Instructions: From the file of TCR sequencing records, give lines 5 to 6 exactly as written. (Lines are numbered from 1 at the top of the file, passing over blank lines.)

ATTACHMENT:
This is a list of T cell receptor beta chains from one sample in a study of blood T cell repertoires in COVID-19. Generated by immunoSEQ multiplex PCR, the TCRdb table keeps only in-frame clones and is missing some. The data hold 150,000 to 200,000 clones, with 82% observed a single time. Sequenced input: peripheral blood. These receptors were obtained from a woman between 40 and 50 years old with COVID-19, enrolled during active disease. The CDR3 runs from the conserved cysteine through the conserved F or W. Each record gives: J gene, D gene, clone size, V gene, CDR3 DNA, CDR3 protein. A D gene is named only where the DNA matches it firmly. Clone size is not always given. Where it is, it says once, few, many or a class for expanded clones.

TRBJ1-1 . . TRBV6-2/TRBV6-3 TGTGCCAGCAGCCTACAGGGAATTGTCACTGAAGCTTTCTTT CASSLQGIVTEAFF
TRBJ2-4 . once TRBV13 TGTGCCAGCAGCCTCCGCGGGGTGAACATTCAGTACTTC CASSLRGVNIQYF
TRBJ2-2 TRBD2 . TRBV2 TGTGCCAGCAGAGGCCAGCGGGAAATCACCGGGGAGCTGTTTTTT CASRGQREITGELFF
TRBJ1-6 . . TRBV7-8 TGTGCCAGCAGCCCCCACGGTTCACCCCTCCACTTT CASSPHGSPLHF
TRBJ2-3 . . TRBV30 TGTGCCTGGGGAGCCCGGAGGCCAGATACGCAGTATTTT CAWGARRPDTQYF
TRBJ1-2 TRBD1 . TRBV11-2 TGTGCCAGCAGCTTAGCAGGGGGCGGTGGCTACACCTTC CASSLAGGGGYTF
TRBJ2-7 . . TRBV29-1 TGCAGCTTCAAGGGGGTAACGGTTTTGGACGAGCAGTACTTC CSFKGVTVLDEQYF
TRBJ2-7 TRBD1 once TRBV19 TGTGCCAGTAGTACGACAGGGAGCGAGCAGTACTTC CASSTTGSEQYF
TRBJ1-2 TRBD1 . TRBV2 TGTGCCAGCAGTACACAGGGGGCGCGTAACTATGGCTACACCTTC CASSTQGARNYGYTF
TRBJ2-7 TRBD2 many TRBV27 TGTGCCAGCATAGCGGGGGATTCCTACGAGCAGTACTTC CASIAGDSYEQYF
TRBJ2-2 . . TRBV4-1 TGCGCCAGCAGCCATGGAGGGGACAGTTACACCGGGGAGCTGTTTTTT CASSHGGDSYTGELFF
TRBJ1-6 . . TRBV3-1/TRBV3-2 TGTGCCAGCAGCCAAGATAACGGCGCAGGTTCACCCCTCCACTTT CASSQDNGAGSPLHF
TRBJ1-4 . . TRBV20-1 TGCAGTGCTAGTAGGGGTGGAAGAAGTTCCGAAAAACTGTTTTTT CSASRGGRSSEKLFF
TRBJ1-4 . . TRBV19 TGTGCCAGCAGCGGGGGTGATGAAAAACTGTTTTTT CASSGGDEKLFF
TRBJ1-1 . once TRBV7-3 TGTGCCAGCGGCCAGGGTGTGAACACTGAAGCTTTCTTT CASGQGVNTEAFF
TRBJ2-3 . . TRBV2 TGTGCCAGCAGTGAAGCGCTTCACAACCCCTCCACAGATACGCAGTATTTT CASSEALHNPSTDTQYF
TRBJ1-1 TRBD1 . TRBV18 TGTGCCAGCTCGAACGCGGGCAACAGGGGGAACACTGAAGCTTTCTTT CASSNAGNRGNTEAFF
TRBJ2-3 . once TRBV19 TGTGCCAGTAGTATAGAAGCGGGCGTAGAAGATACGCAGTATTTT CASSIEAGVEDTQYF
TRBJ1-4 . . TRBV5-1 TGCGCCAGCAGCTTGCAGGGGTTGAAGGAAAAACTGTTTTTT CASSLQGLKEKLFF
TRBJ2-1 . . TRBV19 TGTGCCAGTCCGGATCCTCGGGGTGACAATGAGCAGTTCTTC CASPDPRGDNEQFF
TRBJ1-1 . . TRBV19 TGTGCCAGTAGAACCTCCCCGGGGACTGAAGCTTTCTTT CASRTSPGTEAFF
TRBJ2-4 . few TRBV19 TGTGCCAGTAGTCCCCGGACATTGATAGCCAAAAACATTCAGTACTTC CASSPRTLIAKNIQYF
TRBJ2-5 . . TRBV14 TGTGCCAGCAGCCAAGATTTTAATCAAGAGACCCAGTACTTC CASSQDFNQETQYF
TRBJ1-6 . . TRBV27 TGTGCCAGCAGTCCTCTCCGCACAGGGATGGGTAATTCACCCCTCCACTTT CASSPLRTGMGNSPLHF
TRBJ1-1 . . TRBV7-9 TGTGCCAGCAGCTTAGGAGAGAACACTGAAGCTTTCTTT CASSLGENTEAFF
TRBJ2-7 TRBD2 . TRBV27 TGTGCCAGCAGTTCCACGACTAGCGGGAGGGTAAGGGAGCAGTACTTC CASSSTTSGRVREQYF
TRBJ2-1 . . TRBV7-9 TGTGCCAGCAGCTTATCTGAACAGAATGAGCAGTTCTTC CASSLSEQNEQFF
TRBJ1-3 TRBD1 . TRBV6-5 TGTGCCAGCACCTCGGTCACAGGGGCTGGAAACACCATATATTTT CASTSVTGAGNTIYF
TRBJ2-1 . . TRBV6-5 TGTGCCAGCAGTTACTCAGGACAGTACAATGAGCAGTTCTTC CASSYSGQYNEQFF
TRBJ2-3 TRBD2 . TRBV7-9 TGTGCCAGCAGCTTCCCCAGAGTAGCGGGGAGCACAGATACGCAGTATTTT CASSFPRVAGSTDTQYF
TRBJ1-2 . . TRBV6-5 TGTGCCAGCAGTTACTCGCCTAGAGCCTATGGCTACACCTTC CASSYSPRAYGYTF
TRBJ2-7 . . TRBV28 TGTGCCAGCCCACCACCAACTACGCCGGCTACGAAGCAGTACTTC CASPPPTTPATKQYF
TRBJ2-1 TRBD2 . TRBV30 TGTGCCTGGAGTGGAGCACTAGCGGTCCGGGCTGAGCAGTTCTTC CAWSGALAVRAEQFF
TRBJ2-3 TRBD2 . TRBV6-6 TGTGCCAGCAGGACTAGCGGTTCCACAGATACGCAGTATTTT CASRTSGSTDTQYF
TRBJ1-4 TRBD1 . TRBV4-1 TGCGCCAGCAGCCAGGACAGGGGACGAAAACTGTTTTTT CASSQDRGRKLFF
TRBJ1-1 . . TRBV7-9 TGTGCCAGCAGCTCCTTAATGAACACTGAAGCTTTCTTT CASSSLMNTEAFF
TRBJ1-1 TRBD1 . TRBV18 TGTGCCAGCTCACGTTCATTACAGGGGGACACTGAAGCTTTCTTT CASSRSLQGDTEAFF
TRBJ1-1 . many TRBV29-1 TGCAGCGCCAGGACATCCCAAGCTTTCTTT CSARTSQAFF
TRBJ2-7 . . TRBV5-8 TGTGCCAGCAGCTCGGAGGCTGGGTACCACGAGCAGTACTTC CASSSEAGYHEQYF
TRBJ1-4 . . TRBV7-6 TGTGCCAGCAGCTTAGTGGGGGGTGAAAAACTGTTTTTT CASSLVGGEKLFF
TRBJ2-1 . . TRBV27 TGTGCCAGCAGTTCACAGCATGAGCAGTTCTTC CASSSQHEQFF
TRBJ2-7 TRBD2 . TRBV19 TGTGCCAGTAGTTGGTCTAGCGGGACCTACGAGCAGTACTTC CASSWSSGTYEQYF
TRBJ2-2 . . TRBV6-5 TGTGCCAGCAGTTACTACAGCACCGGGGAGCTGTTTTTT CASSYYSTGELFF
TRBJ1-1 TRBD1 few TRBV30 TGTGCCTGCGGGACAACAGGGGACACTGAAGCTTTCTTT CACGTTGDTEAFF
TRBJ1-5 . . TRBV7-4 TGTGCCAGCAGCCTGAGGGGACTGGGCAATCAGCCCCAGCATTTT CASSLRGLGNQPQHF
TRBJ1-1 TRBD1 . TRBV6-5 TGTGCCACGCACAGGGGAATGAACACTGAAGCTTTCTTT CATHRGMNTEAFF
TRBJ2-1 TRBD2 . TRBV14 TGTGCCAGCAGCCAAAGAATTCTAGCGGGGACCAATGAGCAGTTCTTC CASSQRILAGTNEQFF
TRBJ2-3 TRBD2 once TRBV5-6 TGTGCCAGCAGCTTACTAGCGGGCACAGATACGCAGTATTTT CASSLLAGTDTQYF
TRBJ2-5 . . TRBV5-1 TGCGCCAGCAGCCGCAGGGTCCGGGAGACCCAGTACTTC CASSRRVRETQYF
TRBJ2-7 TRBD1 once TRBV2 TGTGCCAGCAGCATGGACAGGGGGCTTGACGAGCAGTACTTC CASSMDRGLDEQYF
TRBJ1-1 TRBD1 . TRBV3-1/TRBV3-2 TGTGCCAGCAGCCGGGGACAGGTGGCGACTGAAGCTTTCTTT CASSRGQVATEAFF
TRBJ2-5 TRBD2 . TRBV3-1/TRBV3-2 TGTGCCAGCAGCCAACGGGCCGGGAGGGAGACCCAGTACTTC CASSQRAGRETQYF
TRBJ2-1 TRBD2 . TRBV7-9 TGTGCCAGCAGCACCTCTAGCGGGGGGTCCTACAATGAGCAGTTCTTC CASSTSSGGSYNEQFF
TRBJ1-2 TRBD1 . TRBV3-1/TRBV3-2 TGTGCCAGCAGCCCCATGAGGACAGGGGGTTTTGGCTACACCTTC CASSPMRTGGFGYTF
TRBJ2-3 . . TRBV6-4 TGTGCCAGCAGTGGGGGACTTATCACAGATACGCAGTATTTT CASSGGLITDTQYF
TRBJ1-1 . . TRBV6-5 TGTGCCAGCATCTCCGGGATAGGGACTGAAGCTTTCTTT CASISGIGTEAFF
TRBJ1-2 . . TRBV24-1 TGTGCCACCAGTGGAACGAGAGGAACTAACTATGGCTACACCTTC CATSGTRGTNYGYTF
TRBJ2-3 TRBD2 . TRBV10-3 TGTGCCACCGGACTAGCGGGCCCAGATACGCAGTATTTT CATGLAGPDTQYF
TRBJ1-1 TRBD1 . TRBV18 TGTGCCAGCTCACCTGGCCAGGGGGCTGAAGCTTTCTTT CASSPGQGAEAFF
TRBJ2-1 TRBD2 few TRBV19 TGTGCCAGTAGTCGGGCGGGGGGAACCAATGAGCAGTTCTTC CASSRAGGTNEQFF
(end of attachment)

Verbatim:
TRBJ1-6 . . TRBV7-8 TGTGCCAGCAGCCCCCACGGTTCACCCCTCCACTTT CASSPHGSPLHF
TRBJ2-3 . . TRBV30 TGTGCCTGGGGAGCCCGGAGGCCAGATACGCAGTATTTT CAWGARRPDTQYF